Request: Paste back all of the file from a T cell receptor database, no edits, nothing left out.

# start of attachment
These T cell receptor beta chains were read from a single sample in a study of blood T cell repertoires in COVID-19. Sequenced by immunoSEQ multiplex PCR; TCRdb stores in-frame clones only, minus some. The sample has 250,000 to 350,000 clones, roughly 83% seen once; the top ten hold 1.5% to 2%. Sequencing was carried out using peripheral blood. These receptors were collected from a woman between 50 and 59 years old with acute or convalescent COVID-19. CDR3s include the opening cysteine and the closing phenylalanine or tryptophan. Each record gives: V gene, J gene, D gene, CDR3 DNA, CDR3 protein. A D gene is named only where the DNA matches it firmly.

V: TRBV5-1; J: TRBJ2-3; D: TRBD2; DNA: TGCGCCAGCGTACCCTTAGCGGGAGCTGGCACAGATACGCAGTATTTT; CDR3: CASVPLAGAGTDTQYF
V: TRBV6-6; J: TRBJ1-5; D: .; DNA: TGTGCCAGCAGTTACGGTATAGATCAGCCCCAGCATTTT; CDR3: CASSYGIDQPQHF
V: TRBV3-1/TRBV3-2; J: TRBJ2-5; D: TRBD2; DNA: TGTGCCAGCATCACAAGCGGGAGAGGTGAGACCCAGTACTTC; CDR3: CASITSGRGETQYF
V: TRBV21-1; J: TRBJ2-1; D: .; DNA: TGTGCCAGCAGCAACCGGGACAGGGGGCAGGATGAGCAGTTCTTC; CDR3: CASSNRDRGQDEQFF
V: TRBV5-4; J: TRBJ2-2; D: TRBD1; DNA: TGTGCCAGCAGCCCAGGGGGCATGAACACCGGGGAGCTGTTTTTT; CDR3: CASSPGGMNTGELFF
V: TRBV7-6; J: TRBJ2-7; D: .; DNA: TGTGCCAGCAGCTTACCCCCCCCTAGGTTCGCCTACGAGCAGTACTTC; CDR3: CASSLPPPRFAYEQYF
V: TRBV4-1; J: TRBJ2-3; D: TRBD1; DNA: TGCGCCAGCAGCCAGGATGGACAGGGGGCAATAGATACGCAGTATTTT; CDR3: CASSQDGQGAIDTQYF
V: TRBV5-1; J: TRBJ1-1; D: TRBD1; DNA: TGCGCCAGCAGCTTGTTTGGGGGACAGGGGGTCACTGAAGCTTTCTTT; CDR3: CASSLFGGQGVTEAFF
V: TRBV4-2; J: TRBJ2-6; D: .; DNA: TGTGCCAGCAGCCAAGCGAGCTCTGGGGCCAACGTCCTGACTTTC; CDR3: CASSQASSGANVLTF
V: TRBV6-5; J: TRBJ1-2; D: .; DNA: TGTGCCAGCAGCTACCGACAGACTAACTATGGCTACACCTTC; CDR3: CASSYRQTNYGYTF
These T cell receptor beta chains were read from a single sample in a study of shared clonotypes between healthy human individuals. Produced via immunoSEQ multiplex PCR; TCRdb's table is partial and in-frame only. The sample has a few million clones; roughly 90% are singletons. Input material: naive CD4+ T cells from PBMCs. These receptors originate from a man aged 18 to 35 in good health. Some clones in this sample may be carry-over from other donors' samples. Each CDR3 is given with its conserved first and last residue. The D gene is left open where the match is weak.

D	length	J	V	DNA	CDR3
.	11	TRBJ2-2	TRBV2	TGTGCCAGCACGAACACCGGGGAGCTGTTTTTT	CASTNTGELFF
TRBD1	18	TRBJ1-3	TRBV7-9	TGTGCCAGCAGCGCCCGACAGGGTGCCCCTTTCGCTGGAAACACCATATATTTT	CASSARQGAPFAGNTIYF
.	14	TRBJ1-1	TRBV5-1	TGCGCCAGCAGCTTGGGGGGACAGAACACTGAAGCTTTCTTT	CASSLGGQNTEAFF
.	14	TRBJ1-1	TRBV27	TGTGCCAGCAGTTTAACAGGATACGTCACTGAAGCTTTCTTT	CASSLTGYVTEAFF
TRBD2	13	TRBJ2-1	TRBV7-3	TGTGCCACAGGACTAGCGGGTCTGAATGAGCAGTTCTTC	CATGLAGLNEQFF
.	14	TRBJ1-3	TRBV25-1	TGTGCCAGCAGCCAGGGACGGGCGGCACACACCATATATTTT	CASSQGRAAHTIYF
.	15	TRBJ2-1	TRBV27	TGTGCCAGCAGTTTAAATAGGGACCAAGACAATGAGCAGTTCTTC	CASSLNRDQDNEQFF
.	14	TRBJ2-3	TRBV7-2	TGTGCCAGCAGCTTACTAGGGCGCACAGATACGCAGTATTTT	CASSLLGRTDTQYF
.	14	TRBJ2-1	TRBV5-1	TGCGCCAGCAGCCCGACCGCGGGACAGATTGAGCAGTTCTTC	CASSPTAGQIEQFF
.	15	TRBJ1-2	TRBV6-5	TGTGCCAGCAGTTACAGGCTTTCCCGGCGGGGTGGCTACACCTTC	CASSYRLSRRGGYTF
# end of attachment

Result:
These T cell receptor beta chains were read from a single sample in a study of blood T cell repertoires in COVID-19. Sequenced by immunoSEQ multiplex PCR; TCRdb stores in-frame clones only, minus some. The sample has 250,000 to 350,000 clones, roughly 83% seen once; the top ten hold 1.5% to 2%. Sequencing was carried out using peripheral blood. These receptors were collected from a woman between 50 and 59 years old with acute or convalescent COVID-19. CDR3s include the opening cysteine and the closing phenylalanine or tryptophan. Each record gives: V gene, J gene, D gene, CDR3 DNA, CDR3 protein. A D gene is named only where the DNA matches it firmly.

V: TRBV5-1; J: TRBJ2-3; D: TRBD2; DNA: TGCGCCAGCGTACCCTTAGCGGGAGCTGGCACAGATACGCAGTATTTT; CDR3: CASVPLAGAGTDTQYF
V: TRBV6-6; J: TRBJ1-5; D: .; DNA: TGTGCCAGCAGTTACGGTATAGATCAGCCCCAGCATTTT; CDR3: CASSYGIDQPQHF
V: TRBV3-1/TRBV3-2; J: TRBJ2-5; D: TRBD2; DNA: TGTGCCAGCATCACAAGCGGGAGAGGTGAGACCCAGTACTTC; CDR3: CASITSGRGETQYF
V: TRBV21-1; J: TRBJ2-1; D: .; DNA: TGTGCCAGCAGCAACCGGGACAGGGGGCAGGATGAGCAGTTCTTC; CDR3: CASSNRDRGQDEQFF
V: TRBV5-4; J: TRBJ2-2; D: TRBD1; DNA: TGTGCCAGCAGCCCAGGGGGCATGAACACCGGGGAGCTGTTTTTT; CDR3: CASSPGGMNTGELFF
V: TRBV7-6; J: TRBJ2-7; D: .; DNA: TGTGCCAGCAGCTTACCCCCCCCTAGGTTCGCCTACGAGCAGTACTTC; CDR3: CASSLPPPRFAYEQYF
V: TRBV4-1; J: TRBJ2-3; D: TRBD1; DNA: TGCGCCAGCAGCCAGGATGGACAGGGGGCAATAGATACGCAGTATTTT; CDR3: CASSQDGQGAIDTQYF
V: TRBV5-1; J: TRBJ1-1; D: TRBD1; DNA: TGCGCCAGCAGCTTGTTTGGGGGACAGGGGGTCACTGAAGCTTTCTTT; CDR3: CASSLFGGQGVTEAFF
V: TRBV4-2; J: TRBJ2-6; D: .; DNA: TGTGCCAGCAGCCAAGCGAGCTCTGGGGCCAACGTCCTGACTTTC; CDR3: CASSQASSGANVLTF
V: TRBV6-5; J: TRBJ1-2; D: .; DNA: TGTGCCAGCAGCTACCGACAGACTAACTATGGCTACACCTTC; CDR3: CASSYRQTNYGYTF
These T cell receptor beta chains were read from a single sample in a study of shared clonotypes between healthy human individuals. Produced via immunoSEQ multiplex PCR; TCRdb's table is partial and in-frame only. The sample has a few million clones; roughly 90% are singletons. Input material: naive CD4+ T cells from PBMCs. These receptors originate from a man aged 18 to 35 in good health. Some clones in this sample may be carry-over from other donors' samples. Each CDR3 is given with its conserved first and last residue. The D gene is left open where the match is weak.

D	length	J	V	DNA	CDR3
.	11	TRBJ2-2	TRBV2	TGTGCCAGCACGAACACCGGGGAGCTGTTTTTT	CASTNTGELFF
TRBD1	18	TRBJ1-3	TRBV7-9	TGTGCCAGCAGCGCCCGACAGGGTGCCCCTTTCGCTGGAAACACCATATATTTT	CASSARQGAPFAGNTIYF
.	14	TRBJ1-1	TRBV5-1	TGCGCCAGCAGCTTGGGGGGACAGAACACTGAAGCTTTCTTT	CASSLGGQNTEAFF
.	14	TRBJ1-1	TRBV27	TGTGCCAGCAGTTTAACAGGATACGTCACTGAAGCTTTCTTT	CASSLTGYVTEAFF
TRBD2	13	TRBJ2-1	TRBV7-3	TGTGCCACAGGACTAGCGGGTCTGAATGAGCAGTTCTTC	CATGLAGLNEQFF
.	14	TRBJ1-3	TRBV25-1	TGTGCCAGCAGCCAGGGACGGGCGGCACACACCATATATTTT	CASSQGRAAHTIYF
.	15	TRBJ2-1	TRBV27	TGTGCCAGCAGTTTAAATAGGGACCAAGACAATGAGCAGTTCTTC	CASSLNRDQDNEQFF
.	14	TRBJ2-3	TRBV7-2	TGTGCCAGCAGCTTACTAGGGCGCACAGATACGCAGTATTTT	CASSLLGRTDTQYF
.	14	TRBJ2-1	TRBV5-1	TGCGCCAGCAGCCCGACCGCGGGACAGATTGAGCAGTTCTTC	CASSPTAGQIEQFF
.	15	TRBJ1-2	TRBV6-5	TGTGCCAGCAGTTACAGGCTTTCCCGGCGGGGTGGCTACACCTTC	CASSYRLSRRGGYTF